Send personal messages to Courtney at:


taken 8/4/07

Courtney and her kids

Courtney and her kids
taken 8/4/07

Friday, September 28, 2007

Day 7 - Watch and wait

From what I can tell, Courtney had a pretty good day today, relatively speaking of course. And that's relative to the fact that she's confined to a hospital room with a nasty gash in her arm and a pair of tubes protruding from her chest delivering a fairly toxic chemical into her blood stream to destroy leukemic cells in her bone marrow that are trying their best to take over her body. Relative to her typical Friday, I would say that today sucked. Sorry, but that's the first word that came to mind and I couldn't think of synonym suitable to replace it.

Her doctor had told her that she could start feeling some side effects from the therapy as early as six hours into it. He also said that she may never really feel any. More than one doctor has told her that how she felt the week preceding her hospitalization should be worse than anything she feels here on out. That's good news to hear and exactly what we'll be hoping for. So far, no apparent adverse side effects.

The good:
  • Courtney's neutrophils count was near a 1000. They had been at 0 until today. That's really good news, as neutrophils are what help us battle bacteria, and though the therapy will more than likely take those back down, she at least has some protection in the mean time.
  • After receiving a unit of platelets yesterday, when they dropped to 12000, she's back up to 33000. Normal is 150,000 to 400,000.
  • Courtney was able to get up and walk around her floor. We want her to use her muscles as much as possible so they don't waste away during her hospital stay.
  • Jill and Frankie, from where I work at Dannon, brought us BBQ brisket from Railhead for lunch. Thank you!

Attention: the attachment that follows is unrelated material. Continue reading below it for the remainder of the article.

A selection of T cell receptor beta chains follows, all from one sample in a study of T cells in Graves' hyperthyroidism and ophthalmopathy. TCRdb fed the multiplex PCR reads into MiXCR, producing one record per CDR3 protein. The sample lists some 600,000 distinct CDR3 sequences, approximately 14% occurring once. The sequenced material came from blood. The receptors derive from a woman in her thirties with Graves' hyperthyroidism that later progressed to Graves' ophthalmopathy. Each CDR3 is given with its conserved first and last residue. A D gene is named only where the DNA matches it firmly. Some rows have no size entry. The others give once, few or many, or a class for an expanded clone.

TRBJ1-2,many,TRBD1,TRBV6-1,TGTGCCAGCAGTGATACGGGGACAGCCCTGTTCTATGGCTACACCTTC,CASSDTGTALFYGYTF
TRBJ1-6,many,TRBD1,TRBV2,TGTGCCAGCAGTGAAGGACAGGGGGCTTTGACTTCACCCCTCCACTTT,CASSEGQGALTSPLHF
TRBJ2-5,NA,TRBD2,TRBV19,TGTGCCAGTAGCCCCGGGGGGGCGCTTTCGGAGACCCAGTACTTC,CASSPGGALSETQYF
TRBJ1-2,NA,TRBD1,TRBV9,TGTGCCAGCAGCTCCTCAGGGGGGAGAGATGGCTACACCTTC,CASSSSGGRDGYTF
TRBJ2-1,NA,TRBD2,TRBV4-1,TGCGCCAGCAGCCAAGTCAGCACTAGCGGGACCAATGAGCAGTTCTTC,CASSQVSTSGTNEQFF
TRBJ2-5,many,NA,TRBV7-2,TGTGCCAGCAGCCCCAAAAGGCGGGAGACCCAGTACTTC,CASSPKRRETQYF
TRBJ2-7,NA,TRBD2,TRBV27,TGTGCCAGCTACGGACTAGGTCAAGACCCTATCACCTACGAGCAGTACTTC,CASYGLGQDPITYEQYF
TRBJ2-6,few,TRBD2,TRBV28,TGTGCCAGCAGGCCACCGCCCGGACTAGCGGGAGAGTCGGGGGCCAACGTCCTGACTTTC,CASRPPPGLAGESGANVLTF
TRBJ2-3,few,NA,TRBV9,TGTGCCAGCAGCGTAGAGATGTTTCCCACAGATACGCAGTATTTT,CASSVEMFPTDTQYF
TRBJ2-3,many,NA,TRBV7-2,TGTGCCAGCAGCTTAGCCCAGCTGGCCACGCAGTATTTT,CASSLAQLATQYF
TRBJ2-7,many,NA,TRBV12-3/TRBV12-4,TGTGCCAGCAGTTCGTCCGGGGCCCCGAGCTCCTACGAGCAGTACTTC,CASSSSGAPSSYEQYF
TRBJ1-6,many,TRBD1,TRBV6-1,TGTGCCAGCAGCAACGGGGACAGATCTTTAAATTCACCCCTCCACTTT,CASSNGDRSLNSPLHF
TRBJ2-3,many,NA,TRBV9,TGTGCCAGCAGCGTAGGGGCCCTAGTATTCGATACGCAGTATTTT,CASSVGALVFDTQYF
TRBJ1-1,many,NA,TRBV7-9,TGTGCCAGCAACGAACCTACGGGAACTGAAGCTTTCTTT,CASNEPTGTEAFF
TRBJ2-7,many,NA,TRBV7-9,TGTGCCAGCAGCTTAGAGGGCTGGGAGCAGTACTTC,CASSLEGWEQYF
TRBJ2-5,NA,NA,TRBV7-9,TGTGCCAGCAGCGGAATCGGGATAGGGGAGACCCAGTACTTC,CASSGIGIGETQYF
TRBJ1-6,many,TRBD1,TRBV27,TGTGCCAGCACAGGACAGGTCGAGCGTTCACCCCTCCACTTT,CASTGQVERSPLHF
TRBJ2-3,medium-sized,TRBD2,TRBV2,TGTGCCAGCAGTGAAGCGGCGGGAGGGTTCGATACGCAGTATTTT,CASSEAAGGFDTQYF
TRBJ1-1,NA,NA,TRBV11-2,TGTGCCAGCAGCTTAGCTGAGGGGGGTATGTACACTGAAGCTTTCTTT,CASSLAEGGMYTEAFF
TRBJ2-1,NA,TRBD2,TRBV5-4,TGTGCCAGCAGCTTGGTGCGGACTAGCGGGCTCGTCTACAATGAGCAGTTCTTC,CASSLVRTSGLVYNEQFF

The bad:

  • Courtney still has Leukemia.
  • We still don't exactly know which type of AML she has and have to hope she's on the right treatment plan.
  • Her blasts are still at 98%. We want it to be zero.
  • She didn't sleep well last night. She wasn't in pain and was relaxed, she just didn't sleep much.
  • She didn't get to enjoy the Railhead brisket, as her appetite isn't all there right now.

The ugly:

  • That nasty gash from where the PICC line had been placed. Although it is looking better day by day.

So, drop by drop, Courtney is receiving the chemicals that are going to help save her life. While the idarubicin is a bright orange liquid (Courtney was hoping for something that looks like that green glowing tube Homer takes home at the beginning of the Simpson's), the cytarabine looks like water. It's amazing that these exist. We're so grateful to the countless scientists and doctors that have worked so brilliantly to come up with these treatments.

Hopefully Courtney is sleeping by now, but in case she happens to be restless and reading this blog: Good-night Court. I LOVE you.


Jenny said...

Last month when my Dad has his surgery, my Mom ended up staying the night with him after his first night alone because of the horrible care he was receiving. I worried so much about Courtney being there all alone, wishing she wouldn't have the same problem. I am relieved to hear she is getting excellent care, even at night.

I just finished the DVD I am working on for the Relief Society Conference and I will make sure Courtney gets a copy so she can enjoy it as well!

Susette said...

Todd, you are doing such a great service to all by doing this blog. And it is so sweet to allow us see (be flies on the wall) as your relationship with Courtney grows through this trial.
Courtney, we will see you at the end of this, when you are feeling up to it. Get rest and keep walking.

Vicki said...

Hi you two, We're thinking of you constantly and praying that the drugs will kick butt on the disease and not on Courtney. Todd, is there a way for you to post an address where we can sent Courtney something? Also, if there is anything in particular that she'd like, please let us know. Thanks. Love, Ron and Vicki


Blog Counter